For the last few days in Santa Cruz, the community has been humming both positively and negatively about local pro surfer Anthony Ruffo’s self-titled documentary “Ruffo.” Over and over I am talking with people who think this is a last ditch effort for Anthony to get himself out of jail time, that he really isn’t focused on helping the community he has poisoned for so many years.
The Santa Cruz Film Festival celebrated its 10th year in business as it brought the week of independent films to a close Saturday night at the Rio Theater with the showing of the film, listed as a work in progress.
Producer Rocky Romano explained that in order to submit to Sundance Film Festival the movie could not be premiered in its entirety.
I have known Anthony for over 15 years. I watched him go through his first stumbling with drugs and thought he had really learned his lesson. Unfortunately, I know that once you are an addict you always are an addict and this time Ruffo slipped far into the world of methamphetamines. Once this drug grips you, it becomes a disease.
On July 14, 2010, life came to a screeching halt as a police raid and an ounce of almost pure meth turned up at the Westside Santa Cruz residence Ruffo and his drug using acquaintances occupied.
It was not looking good for the 20-year professional surfer and local icon who faces a five-year California State Prison sentence and his fate lies directly in the hands of District Attorney Bob Lee. As of press time his court date has been postponed until September 19.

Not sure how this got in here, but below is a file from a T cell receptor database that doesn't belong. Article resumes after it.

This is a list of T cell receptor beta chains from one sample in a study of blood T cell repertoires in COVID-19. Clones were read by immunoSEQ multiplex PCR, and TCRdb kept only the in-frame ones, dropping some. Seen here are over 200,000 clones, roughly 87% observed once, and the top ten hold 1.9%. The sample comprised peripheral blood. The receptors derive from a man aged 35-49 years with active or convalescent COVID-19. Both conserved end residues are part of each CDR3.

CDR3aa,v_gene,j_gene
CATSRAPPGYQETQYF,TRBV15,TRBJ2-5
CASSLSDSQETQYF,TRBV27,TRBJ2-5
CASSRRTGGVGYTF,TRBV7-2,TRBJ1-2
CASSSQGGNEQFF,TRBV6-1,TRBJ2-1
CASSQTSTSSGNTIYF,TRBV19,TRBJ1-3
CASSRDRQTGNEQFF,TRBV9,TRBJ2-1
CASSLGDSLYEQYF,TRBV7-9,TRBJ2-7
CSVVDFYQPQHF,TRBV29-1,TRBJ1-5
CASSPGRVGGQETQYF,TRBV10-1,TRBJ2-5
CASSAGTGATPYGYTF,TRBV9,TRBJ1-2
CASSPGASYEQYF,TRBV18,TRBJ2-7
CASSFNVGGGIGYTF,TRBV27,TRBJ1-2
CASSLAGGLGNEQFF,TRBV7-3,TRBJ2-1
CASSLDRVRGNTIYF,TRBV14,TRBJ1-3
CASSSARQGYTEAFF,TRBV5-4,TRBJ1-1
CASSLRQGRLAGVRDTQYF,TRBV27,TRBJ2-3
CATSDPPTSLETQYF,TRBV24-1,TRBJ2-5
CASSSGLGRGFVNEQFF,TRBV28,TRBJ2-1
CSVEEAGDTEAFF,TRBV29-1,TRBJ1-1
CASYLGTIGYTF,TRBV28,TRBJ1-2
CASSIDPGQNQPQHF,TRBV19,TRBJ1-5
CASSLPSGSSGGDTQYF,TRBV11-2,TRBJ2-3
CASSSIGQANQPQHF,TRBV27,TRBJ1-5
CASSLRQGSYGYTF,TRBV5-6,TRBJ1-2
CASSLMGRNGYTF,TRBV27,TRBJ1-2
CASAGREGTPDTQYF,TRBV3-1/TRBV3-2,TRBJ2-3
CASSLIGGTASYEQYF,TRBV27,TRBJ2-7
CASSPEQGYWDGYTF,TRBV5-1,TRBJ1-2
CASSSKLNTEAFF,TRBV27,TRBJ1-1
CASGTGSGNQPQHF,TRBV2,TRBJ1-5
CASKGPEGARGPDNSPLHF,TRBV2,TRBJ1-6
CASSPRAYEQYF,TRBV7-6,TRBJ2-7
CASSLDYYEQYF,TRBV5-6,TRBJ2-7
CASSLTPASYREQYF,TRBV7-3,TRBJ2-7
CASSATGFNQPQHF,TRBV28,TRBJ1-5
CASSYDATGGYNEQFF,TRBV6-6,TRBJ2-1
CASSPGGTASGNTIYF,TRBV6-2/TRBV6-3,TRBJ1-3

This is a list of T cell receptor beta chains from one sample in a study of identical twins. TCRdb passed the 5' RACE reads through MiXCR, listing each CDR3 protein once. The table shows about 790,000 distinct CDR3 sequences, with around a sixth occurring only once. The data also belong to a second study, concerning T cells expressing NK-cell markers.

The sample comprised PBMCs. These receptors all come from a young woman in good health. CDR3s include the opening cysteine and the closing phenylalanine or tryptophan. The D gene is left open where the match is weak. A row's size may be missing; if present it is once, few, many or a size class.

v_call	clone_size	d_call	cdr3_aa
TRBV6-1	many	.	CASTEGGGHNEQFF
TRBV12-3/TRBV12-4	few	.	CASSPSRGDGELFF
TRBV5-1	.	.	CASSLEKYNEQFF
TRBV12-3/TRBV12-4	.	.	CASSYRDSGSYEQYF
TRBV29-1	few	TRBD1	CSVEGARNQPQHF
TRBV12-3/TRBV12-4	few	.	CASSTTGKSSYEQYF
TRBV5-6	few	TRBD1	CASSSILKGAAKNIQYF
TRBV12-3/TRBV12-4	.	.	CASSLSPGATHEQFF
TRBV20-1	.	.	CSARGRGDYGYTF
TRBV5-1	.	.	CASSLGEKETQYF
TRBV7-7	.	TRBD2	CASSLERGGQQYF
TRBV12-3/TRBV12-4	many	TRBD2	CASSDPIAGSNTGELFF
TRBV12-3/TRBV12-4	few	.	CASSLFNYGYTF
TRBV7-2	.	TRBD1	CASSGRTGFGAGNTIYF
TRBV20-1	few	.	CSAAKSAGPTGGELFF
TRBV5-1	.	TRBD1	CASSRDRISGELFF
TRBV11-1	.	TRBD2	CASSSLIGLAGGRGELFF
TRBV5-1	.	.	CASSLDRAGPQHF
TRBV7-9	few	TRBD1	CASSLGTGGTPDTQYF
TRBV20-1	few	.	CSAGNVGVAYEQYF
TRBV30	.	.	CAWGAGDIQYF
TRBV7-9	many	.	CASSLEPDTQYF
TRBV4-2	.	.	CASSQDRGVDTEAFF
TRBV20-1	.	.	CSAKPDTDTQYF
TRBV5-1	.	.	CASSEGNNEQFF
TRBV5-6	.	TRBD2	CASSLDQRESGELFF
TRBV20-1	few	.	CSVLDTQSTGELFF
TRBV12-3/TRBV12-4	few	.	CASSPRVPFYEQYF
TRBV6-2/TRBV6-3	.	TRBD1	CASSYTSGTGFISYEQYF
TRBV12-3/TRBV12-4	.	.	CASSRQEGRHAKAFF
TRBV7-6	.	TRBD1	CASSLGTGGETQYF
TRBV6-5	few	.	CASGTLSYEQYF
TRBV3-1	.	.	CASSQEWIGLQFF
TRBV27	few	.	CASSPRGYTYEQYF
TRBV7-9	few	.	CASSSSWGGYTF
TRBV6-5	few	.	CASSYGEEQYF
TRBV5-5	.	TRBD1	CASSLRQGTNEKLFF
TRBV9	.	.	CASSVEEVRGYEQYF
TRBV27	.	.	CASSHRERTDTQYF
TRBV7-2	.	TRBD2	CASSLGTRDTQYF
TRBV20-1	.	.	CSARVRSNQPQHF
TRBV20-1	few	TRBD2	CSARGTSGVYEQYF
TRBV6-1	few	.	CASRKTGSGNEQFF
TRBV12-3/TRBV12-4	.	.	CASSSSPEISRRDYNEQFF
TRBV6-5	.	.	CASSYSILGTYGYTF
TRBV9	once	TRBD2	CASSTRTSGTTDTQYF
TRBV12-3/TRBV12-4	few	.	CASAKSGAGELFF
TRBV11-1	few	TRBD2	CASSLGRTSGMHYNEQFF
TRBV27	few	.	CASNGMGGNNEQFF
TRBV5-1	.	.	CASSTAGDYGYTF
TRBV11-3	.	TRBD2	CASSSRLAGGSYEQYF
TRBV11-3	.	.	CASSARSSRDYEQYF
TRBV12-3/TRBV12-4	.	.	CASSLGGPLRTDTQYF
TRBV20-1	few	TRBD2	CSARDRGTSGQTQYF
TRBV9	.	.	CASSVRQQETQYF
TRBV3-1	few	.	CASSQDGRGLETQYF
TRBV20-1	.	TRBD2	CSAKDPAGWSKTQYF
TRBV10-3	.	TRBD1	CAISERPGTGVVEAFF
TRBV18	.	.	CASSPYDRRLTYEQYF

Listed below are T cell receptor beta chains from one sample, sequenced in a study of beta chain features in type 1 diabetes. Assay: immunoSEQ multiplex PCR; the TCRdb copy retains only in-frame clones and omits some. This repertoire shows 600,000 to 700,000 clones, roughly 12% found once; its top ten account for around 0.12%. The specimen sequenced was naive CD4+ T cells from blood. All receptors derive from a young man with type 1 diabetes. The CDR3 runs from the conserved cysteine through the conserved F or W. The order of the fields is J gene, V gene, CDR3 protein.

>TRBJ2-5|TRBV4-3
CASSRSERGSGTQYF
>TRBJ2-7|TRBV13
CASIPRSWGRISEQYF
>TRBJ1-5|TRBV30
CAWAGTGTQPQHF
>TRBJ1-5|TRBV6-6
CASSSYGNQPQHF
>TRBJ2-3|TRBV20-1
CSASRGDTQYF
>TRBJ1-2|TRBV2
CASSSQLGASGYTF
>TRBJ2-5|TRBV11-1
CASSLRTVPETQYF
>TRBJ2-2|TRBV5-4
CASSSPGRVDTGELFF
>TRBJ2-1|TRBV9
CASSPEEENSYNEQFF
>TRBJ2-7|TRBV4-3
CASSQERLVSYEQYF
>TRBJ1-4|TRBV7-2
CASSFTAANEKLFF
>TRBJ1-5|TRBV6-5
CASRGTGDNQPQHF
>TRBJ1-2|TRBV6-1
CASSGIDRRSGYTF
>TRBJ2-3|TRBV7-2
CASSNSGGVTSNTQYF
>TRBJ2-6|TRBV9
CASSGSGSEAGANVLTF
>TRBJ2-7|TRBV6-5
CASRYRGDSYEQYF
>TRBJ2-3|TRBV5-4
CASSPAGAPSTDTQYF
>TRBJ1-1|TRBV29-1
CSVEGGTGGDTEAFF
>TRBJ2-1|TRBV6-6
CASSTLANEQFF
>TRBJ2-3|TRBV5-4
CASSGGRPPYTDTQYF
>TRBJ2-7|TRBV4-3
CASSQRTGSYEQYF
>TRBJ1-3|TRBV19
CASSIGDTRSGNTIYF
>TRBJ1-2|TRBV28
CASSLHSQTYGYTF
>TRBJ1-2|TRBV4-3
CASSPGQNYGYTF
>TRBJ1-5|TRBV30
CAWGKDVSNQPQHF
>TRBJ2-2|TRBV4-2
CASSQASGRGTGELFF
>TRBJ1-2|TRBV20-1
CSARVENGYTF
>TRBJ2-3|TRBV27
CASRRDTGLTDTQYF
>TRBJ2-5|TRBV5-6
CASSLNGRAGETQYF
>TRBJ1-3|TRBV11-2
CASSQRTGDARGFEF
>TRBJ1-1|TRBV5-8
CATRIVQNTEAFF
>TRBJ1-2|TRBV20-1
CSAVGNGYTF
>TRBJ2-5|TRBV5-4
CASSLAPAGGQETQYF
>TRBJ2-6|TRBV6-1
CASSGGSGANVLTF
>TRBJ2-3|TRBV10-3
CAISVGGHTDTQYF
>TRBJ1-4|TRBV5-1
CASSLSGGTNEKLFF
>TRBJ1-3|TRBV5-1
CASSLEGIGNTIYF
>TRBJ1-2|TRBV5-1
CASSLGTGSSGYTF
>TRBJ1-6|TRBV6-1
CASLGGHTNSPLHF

Enter Genie O’Malley and her non-profit Clean Mind Healthy Planet – it was at this juncture film mastermind Rocky Romano started documenting the path to positive living through community interaction and involvement with other addicts and the emotional roller coaster of support, admonishment and trying to help youth to stay off drugs.
The brutally honest “Ruffo” takes twists and turns though the last six years of Anthony’s life and the ins and outs of what hardcore drug addiction leads to, the people it destroys and the negative impacts it has on everyone.
One moment Ruffo is talking about being ripped-off at gunpoint only to have the robbers carelessly leave behind the main stash of cash and dope. Another time he mentions fellow pro surfer Bryce Ellis’s shock when Anthony and a drug dealer were driving around high and counting money.
With testimony from surfers, Peter Mel, Darryl “Flea” Virostko, Ken “Skindog” Collins, Shawn Dollar, Shane Desmond, Tyler Fox and community activists Kyle Thiermann, Lars Shallberg and me, the message to the audience as well as Ruffo was resoundingly clear – get of the drugs and live positively.
I really liked how the documentary mixed in the flavor of Santa Cruz surfing culture and how the negative of one man’s addiction is being turned into a postive for community involvement.
By no means does it mean Anthony Ruffo is off the hook for his crimes, but what I think most people would like to see is for him to use his past to educate the future: and to stay off drugs.
If there's one message this film gives to everyone it's this: don't even start using drugs. Find your highs in other ways, like surfing.
Local surfer/filmer Kyle Buthman also gave the audience a sneak trailer to “Get Rad 2” and local sufer/social activist Kyle Thiermann premiered his 4 minute short Where is Away: Solving Plastic Pollution in 4 minutes